Metaphysically Reductive Causation

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Metaphysically Reductive Causation

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Title: Metaphysically Reductive Causation
Author: Hall, Edward J; Paul, L. A.

Note: Order does not necessarily reflect citation order of authors.

Citation: Hall, Ned, and L. A. Paul. 2013. “Metaphysically Reductive Causation.” Erkenntnis 78, no. S1: 9–41.
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Abstract: There are, by now, many rival, sophisticated philosophical accounts of causation that qualify as ‘metaphysically reductive’. A good thing: these collective efforts have vastly improved our understanding of causation over the last 30 years or so. They also put us in an excellent position to reflect on some central methodological questions: What exactly is the point of offering a metaphysical reduction of causation? What philosophical scruples ought to guide the pursuit of such a reduction? Finally, how should answers to these latter questions affect one’s assessment of the main contemporary approaches? That’s the stuff we’ll be investigating in this essay.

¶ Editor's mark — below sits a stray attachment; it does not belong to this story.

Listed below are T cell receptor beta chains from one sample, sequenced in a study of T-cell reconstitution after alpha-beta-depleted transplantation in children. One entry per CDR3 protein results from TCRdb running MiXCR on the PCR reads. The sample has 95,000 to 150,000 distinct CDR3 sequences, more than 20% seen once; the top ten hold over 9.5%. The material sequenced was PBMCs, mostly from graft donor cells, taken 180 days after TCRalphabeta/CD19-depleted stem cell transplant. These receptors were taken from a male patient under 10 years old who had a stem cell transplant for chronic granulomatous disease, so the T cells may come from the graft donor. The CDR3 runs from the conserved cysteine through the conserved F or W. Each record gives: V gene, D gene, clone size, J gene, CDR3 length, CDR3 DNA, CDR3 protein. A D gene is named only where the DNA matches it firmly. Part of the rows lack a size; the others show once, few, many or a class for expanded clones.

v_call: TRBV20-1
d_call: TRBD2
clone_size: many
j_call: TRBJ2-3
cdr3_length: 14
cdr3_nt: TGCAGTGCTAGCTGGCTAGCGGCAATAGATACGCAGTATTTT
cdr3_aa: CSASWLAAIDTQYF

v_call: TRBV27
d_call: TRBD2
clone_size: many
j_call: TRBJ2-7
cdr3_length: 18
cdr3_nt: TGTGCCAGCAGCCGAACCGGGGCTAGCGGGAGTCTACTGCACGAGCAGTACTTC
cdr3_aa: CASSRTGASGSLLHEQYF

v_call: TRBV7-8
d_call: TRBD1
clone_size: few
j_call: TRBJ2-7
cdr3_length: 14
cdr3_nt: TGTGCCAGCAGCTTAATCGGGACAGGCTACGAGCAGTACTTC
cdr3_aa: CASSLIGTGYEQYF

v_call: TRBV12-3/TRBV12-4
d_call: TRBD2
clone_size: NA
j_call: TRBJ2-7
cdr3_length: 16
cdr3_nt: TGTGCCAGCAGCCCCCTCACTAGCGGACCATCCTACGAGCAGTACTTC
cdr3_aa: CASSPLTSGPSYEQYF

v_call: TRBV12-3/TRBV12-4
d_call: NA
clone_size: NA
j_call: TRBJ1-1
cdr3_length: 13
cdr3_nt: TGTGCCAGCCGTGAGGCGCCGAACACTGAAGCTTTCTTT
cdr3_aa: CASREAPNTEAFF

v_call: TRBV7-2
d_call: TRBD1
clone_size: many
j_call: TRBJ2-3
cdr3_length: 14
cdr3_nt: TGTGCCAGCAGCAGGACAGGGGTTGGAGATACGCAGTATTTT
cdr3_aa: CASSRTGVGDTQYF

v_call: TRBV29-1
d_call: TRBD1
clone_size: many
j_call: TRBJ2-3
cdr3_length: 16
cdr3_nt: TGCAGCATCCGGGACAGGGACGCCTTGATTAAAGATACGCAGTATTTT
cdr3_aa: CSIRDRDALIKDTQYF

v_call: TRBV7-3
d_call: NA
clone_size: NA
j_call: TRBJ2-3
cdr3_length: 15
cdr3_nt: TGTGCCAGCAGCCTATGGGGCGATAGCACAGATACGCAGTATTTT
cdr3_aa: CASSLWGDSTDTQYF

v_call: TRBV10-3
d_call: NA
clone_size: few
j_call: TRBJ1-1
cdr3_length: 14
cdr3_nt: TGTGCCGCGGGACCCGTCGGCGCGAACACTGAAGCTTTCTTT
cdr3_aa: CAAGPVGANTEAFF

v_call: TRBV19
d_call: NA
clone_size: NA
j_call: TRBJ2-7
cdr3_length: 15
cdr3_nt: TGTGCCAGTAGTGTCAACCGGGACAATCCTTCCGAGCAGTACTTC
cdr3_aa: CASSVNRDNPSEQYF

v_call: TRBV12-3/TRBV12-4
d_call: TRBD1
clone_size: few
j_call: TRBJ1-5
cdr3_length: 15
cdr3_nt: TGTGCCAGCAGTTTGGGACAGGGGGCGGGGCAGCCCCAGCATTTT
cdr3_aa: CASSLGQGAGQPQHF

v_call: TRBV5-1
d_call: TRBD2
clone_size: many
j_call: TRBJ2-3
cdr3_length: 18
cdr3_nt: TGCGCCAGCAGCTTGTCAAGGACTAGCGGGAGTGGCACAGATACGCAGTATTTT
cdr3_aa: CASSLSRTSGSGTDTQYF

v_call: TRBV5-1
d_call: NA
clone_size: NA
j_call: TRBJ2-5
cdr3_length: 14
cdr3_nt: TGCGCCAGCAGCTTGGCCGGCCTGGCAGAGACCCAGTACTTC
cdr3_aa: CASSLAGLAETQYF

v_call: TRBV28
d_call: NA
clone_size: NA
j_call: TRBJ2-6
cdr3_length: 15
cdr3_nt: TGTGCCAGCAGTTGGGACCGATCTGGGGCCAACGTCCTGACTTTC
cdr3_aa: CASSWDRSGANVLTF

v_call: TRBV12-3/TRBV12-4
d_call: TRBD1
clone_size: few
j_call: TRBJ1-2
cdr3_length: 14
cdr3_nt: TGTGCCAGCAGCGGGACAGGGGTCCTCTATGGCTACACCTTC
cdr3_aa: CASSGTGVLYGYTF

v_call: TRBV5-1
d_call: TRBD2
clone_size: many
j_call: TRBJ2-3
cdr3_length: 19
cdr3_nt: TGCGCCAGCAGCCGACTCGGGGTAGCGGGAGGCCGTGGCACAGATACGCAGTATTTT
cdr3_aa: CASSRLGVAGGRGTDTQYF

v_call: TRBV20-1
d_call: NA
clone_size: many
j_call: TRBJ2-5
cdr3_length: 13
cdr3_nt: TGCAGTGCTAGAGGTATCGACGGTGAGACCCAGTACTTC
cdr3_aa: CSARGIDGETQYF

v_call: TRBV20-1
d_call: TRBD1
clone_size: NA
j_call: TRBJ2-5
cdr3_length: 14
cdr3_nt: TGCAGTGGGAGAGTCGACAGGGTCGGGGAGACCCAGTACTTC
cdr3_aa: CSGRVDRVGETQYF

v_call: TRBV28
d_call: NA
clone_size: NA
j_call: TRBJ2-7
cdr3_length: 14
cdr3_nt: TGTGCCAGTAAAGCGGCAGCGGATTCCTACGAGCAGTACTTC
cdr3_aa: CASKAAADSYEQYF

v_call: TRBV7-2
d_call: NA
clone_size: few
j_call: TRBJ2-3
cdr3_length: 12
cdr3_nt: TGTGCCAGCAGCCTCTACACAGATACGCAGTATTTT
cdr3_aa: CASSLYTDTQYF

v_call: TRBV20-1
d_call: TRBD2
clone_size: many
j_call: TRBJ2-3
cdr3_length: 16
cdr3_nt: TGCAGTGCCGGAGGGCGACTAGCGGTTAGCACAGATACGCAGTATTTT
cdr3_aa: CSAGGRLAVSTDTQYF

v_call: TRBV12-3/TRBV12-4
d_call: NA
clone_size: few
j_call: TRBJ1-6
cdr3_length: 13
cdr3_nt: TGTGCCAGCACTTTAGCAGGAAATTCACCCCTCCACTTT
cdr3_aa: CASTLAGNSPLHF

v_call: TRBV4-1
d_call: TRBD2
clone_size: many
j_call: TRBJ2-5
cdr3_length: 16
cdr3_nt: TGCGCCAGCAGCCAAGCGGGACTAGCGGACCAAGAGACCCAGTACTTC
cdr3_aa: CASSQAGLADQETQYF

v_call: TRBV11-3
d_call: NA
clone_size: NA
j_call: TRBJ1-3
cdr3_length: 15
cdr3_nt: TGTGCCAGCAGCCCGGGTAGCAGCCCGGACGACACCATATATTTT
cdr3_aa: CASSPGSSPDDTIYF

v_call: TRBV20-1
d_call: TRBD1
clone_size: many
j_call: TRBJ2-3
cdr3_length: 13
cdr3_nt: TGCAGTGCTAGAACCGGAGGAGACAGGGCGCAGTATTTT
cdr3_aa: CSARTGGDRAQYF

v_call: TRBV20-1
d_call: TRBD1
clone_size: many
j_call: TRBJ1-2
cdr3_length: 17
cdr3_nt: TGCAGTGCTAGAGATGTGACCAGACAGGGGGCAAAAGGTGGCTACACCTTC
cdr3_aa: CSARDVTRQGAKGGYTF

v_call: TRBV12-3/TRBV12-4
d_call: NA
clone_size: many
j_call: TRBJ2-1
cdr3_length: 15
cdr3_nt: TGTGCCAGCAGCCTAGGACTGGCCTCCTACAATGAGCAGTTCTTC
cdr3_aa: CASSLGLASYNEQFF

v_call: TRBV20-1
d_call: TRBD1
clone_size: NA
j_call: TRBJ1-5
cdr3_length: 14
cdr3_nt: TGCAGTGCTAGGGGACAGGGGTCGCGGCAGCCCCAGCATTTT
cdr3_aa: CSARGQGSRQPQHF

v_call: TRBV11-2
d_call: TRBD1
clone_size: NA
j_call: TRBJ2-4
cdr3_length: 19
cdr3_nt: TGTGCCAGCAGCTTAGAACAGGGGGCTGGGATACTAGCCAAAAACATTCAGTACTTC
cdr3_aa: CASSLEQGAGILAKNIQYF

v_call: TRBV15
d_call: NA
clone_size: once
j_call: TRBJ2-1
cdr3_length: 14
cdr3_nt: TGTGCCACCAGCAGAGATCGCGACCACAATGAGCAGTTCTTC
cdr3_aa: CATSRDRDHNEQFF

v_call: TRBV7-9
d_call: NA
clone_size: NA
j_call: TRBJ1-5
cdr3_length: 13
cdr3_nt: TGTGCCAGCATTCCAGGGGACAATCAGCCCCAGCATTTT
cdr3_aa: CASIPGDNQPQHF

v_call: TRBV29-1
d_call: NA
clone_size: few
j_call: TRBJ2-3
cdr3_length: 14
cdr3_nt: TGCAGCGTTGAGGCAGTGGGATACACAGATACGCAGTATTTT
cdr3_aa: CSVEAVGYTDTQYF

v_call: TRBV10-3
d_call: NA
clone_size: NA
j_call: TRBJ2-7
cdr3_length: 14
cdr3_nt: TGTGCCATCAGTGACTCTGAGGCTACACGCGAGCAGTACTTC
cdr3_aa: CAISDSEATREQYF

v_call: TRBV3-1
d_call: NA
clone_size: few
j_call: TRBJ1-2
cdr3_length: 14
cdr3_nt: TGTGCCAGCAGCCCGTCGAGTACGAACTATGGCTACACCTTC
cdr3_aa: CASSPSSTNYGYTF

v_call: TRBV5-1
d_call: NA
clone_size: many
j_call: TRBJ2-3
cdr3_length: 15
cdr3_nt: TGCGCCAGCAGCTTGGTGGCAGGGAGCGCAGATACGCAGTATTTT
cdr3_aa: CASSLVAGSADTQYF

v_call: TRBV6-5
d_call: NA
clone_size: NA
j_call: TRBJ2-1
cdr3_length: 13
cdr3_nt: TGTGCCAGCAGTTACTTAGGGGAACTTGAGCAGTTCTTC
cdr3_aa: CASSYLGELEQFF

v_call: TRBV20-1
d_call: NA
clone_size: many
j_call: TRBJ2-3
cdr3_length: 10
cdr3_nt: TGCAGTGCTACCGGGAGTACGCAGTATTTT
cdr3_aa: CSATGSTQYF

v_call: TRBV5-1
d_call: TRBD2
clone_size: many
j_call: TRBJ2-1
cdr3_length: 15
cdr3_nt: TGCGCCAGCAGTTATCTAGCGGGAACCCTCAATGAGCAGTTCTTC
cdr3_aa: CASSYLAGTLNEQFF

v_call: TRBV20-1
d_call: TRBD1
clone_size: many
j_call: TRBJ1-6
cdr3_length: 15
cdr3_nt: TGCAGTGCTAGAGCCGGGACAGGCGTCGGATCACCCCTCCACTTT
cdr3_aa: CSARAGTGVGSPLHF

Section 1 will lay out our presuppositions. Section 2 will review a sample of philosophical accounts. Then comes the main event: Section 3 will look in detail at the foregoing methodological questions, closing with a reconsideration of our sample accounts, in light of what we’ve found.
Published Version: doi:10.1007/s10670-013-9435-6
Terms of Use: This article is made available under the terms and conditions applicable to Open Access Policy Articles, as set forth at http://nrs.harvard.edu/urn-3:HUL.InstRepos:dash.current.terms-of-use#OAP
Citable link to this page: http://nrs.harvard.edu/urn-3:HUL.InstRepos:12967677
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